“Through the Cambridge Venture Project in their first MBA term, students get the opportunity to work with an experienced business mentor, and later in the Global Consulting Project they are assigned academics to mentor the team. If students are smart, they reach out to mentors with clear career path objectives. I think it is important to focus on that initially rather than the identity of individual mentors.”
Kate Jackson Wendelboe (MBA 2011), Cambridge MBA alumna, echoes this from her own experience. “Sometimes you need a very specific match in your experiences. I remember being encouraged to apply for a promotion during my second maternity leave. As a working mother herself, my mentor at the time was able to share practical tips that convinced me to go for the job.”
Regularly approached herself to act as a mentor, Kate, now Head of Strategy at BT Security, encourages mentees to think hard about what they are looking for. “It might be a skills match, or knowledge about a particular industry. It’s not always about hierarchy – I have benefitted from reverse mentoring, when I was paired with an apprentice working in the same part of the organisation.”
Be open to a long-term relationship
Once you have found a good match, stick with it, is Thomas’s advice. But be prepared for the relationship to change over time. A former investment banker, he remains in touch with the senior female employee who took him under her wing when he first started out.
“These days, she makes me aware of the issues women face in investment banking, which in turn informs my teaching and helps my students. Some mentors may be for life, but a good mentor will want you to branch out and improve away from them, even to do better than them.”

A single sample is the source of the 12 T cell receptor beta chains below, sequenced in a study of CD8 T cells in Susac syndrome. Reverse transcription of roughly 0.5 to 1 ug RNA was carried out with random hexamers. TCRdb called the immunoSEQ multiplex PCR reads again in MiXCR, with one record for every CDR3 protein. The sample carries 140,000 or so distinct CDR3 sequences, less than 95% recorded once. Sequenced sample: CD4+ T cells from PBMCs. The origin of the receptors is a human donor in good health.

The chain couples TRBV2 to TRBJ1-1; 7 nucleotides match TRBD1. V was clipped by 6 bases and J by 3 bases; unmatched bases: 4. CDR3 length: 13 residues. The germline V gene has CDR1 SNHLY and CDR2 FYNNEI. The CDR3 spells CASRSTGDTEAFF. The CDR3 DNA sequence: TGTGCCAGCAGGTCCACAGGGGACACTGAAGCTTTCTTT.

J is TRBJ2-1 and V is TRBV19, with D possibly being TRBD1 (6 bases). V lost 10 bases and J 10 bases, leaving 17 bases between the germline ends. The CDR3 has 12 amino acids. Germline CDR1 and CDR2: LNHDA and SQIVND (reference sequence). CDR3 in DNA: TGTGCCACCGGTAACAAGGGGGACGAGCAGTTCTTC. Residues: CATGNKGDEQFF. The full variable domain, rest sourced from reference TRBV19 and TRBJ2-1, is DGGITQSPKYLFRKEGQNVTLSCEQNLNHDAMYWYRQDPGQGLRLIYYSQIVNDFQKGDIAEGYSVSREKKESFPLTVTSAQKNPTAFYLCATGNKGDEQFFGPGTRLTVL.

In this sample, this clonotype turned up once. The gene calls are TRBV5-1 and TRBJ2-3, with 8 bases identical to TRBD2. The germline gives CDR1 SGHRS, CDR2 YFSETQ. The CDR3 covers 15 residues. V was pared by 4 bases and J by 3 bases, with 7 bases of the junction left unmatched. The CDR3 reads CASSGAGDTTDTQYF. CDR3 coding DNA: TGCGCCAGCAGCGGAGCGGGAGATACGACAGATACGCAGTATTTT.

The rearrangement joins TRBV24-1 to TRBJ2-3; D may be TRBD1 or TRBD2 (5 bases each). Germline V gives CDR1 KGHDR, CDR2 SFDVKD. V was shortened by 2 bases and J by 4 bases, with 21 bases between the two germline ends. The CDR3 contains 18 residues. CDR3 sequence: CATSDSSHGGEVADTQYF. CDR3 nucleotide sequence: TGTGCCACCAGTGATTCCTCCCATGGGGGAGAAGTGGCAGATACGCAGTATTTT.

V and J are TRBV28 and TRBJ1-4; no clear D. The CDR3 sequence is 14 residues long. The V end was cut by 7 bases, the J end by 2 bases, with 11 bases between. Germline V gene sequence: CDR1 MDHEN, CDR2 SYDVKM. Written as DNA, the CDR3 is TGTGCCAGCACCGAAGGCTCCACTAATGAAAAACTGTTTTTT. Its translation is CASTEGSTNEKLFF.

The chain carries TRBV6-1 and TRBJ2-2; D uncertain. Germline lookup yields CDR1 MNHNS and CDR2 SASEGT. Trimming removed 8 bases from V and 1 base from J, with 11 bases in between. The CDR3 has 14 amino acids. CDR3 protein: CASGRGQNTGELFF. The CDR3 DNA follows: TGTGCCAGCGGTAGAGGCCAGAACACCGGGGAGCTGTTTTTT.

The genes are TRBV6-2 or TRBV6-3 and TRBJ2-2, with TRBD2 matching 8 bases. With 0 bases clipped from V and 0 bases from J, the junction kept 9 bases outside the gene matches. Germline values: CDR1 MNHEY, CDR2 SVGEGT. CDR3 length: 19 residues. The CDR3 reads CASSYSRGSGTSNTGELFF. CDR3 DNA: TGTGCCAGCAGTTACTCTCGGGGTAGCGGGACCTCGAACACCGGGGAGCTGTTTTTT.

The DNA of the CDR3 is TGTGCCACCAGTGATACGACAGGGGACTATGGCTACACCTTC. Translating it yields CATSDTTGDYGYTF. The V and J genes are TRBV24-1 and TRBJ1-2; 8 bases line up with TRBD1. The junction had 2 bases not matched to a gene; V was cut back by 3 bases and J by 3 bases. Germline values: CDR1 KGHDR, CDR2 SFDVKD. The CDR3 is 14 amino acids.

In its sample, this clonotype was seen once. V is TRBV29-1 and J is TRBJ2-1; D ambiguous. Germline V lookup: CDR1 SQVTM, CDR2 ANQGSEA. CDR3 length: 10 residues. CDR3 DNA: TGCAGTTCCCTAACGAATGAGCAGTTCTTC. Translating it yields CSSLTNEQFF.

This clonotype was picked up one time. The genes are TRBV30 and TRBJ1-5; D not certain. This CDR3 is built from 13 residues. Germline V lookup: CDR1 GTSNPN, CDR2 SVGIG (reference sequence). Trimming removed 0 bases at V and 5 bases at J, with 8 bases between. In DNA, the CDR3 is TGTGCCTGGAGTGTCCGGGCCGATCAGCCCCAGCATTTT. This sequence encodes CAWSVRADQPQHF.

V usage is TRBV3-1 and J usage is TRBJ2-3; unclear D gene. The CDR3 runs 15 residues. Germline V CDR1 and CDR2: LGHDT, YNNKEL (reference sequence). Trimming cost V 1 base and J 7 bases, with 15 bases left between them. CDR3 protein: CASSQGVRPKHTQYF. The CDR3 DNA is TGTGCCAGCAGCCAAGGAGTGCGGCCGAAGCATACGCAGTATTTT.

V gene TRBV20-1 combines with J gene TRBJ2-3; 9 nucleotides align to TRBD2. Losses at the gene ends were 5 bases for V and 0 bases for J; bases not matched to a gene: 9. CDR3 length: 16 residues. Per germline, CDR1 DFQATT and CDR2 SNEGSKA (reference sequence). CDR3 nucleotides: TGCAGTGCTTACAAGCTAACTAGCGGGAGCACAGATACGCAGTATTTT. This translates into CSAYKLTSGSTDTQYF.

Kate adds that “a successful mentoring relationship is all about personal chemistry and the trust you build up. I was lucky that in my early work experiences I had managers who were very open to mentoring me. Also, I still view several of my tutors on the MBA as my mentors.
The mentoring mindset was a thread throughout my MBA and that is reflected in the strength of the global CJBS alumni network. Today I have no hesitation in reaching out to another former CJBS student if I need guidance in a specific sector or with a particular issue. Which is in itself is a form of mentoring”.
Some mentors of course, are needed to give you the motivation in the first place. Tarek Mosfi had a hard time in his first term as an engineering undergraduate at the American University in Dubai. An ‘A’ level student, alongside his undergraduate studies he had to take US High School exams to justify his conditional place. Just as Tarek was about to throw in the towel, the Dean of the School became involved and suggested he was a quitter.
“I did not like that at all, but he gave me the self-confidence to get on with it and pass the exams. Later he taught me in my second and third years, remembered the episode and became my mentor. He was enormously helpful with my first graduate applications.”